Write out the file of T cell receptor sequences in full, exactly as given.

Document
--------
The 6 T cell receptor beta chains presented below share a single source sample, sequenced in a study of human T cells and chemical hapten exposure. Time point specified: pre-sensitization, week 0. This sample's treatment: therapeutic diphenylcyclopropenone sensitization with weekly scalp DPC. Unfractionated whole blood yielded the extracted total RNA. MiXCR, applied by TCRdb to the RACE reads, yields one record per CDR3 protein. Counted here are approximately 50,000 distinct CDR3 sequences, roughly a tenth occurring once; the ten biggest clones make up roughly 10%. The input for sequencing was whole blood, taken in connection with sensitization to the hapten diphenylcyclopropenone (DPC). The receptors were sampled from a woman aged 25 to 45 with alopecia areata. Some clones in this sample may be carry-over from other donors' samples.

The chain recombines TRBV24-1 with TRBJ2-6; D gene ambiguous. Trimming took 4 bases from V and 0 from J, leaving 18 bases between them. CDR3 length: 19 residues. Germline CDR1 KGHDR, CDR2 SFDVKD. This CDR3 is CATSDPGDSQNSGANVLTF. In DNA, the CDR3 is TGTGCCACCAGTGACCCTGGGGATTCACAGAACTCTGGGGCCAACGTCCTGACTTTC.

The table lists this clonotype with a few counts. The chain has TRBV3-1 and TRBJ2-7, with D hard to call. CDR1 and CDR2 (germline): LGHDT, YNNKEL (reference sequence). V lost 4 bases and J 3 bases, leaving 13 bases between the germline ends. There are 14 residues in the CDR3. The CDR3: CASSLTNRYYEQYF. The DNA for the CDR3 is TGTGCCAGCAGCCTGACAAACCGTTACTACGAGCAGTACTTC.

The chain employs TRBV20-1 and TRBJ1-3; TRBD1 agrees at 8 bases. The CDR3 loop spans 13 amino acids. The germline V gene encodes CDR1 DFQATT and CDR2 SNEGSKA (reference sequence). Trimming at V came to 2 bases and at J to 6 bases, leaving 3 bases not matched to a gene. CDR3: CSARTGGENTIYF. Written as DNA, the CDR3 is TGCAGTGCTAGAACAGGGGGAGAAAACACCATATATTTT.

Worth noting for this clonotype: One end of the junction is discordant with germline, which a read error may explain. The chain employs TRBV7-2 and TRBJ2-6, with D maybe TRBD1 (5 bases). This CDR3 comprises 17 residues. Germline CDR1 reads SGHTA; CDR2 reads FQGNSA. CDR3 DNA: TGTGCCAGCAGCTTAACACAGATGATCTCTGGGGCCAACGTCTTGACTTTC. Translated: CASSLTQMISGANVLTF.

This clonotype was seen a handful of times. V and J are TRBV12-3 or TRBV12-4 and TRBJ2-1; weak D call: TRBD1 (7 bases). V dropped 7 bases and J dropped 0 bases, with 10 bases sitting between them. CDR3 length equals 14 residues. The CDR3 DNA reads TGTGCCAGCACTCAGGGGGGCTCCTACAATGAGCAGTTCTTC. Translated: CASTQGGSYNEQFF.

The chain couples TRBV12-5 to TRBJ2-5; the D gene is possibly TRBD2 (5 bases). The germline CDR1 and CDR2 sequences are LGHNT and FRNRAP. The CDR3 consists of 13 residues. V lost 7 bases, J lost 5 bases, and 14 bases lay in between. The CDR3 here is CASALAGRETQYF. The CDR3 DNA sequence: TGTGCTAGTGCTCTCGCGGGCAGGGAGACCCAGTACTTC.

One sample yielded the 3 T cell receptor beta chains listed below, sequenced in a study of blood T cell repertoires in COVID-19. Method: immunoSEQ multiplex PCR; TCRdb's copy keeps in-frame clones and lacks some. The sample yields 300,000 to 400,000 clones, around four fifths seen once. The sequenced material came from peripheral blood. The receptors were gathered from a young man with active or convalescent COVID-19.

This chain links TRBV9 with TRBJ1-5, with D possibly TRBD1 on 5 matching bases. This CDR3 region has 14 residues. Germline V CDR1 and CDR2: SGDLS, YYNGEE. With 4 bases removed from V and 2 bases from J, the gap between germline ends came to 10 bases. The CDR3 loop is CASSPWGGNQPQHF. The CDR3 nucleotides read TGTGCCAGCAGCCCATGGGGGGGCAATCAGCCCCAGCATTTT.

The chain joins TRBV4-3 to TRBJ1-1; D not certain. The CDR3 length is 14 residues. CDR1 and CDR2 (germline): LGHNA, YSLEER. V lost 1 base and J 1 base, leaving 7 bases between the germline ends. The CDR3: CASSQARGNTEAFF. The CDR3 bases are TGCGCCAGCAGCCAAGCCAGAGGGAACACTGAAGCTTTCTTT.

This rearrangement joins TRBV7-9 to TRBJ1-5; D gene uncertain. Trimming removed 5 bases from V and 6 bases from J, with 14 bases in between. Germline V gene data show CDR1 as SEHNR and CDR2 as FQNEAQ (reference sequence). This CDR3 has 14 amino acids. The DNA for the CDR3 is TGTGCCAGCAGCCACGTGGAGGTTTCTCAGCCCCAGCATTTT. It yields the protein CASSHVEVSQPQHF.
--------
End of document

The 6 T cell receptor beta chains presented below share a single source sample, sequenced in a study of human T cells and chemical hapten exposure. Time point specified: pre-sensitization, week 0. This sample's treatment: therapeutic diphenylcyclopropenone sensitization with weekly scalp DPC. Unfractionated whole blood yielded the extracted total RNA. MiXCR, applied by TCRdb to the RACE reads, yields one record per CDR3 protein. Counted here are approximately 50,000 distinct CDR3 sequences, roughly a tenth occurring once; the ten biggest clones make up roughly 10%. The input for sequencing was whole blood, taken in connection with sensitization to the hapten diphenylcyclopropenone (DPC). The receptors were sampled from a woman aged 25 to 45 with alopecia areata. Some clones in this sample may be carry-over from other donors' samples.

The chain recombines TRBV24-1 with TRBJ2-6; D gene ambiguous. Trimming took 4 bases from V and 0 from J, leaving 18 bases between them. CDR3 length: 19 residues. Germline CDR1 KGHDR, CDR2 SFDVKD. This CDR3 is CATSDPGDSQNSGANVLTF. In DNA, the CDR3 is TGTGCCACCAGTGACCCTGGGGATTCACAGAACTCTGGGGCCAACGTCCTGACTTTC.

The table lists this clonotype with a few counts. The chain has TRBV3-1 and TRBJ2-7, with D hard to call. CDR1 and CDR2 (germline): LGHDT, YNNKEL (reference sequence). V lost 4 bases and J 3 bases, leaving 13 bases between the germline ends. There are 14 residues in the CDR3. The CDR3: CASSLTNRYYEQYF. The DNA for the CDR3 is TGTGCCAGCAGCCTGACAAACCGTTACTACGAGCAGTACTTC.

The chain employs TRBV20-1 and TRBJ1-3; TRBD1 agrees at 8 bases. The CDR3 loop spans 13 amino acids. The germline V gene encodes CDR1 DFQATT and CDR2 SNEGSKA (reference sequence). Trimming at V came to 2 bases and at J to 6 bases, leaving 3 bases not matched to a gene. CDR3: CSARTGGENTIYF. Written as DNA, the CDR3 is TGCAGTGCTAGAACAGGGGGAGAAAACACCATATATTTT.

Worth noting for this clonotype: One end of the junction is discordant with germline, which a read error may explain. The chain employs TRBV7-2 and TRBJ2-6, with D maybe TRBD1 (5 bases). This CDR3 comprises 17 residues. Germline CDR1 reads SGHTA; CDR2 reads FQGNSA. CDR3 DNA: TGTGCCAGCAGCTTAACACAGATGATCTCTGGGGCCAACGTCTTGACTTTC. Translated: CASSLTQMISGANVLTF.

This clonotype was seen a handful of times. V and J are TRBV12-3 or TRBV12-4 and TRBJ2-1; weak D call: TRBD1 (7 bases). V dropped 7 bases and J dropped 0 bases, with 10 bases sitting between them. CDR3 length equals 14 residues. The CDR3 DNA reads TGTGCCAGCACTCAGGGGGGCTCCTACAATGAGCAGTTCTTC. Translated: CASTQGGSYNEQFF.

The chain couples TRBV12-5 to TRBJ2-5; the D gene is possibly TRBD2 (5 bases). The germline CDR1 and CDR2 sequences are LGHNT and FRNRAP. The CDR3 consists of 13 residues. V lost 7 bases, J lost 5 bases, and 14 bases lay in between. The CDR3 here is CASALAGRETQYF. The CDR3 DNA sequence: TGTGCTAGTGCTCTCGCGGGCAGGGAGACCCAGTACTTC.

One sample yielded the 3 T cell receptor beta chains listed below, sequenced in a study of blood T cell repertoires in COVID-19. Method: immunoSEQ multiplex PCR; TCRdb's copy keeps in-frame clones and lacks some. The sample yields 300,000 to 400,000 clones, around four fifths seen once. The sequenced material came from peripheral blood. The receptors were gathered from a young man with active or convalescent COVID-19.

This chain links TRBV9 with TRBJ1-5, with D possibly TRBD1 on 5 matching bases. This CDR3 region has 14 residues. Germline V CDR1 and CDR2: SGDLS, YYNGEE. With 4 bases removed from V and 2 bases from J, the gap between germline ends came to 10 bases. The CDR3 loop is CASSPWGGNQPQHF. The CDR3 nucleotides read TGTGCCAGCAGCCCATGGGGGGGCAATCAGCCCCAGCATTTT.

The chain joins TRBV4-3 to TRBJ1-1; D not certain. The CDR3 length is 14 residues. CDR1 and CDR2 (germline): LGHNA, YSLEER. V lost 1 base and J 1 base, leaving 7 bases between the germline ends. The CDR3: CASSQARGNTEAFF. The CDR3 bases are TGCGCCAGCAGCCAAGCCAGAGGGAACACTGAAGCTTTCTTT.

This rearrangement joins TRBV7-9 to TRBJ1-5; D gene uncertain. Trimming removed 5 bases from V and 6 bases from J, with 14 bases in between. Germline V gene data show CDR1 as SEHNR and CDR2 as FQNEAQ (reference sequence). This CDR3 has 14 amino acids. The DNA for the CDR3 is TGTGCCAGCAGCCACGTGGAGGTTTCTCAGCCCCAGCATTTT. It yields the protein CASSHVEVSQPQHF.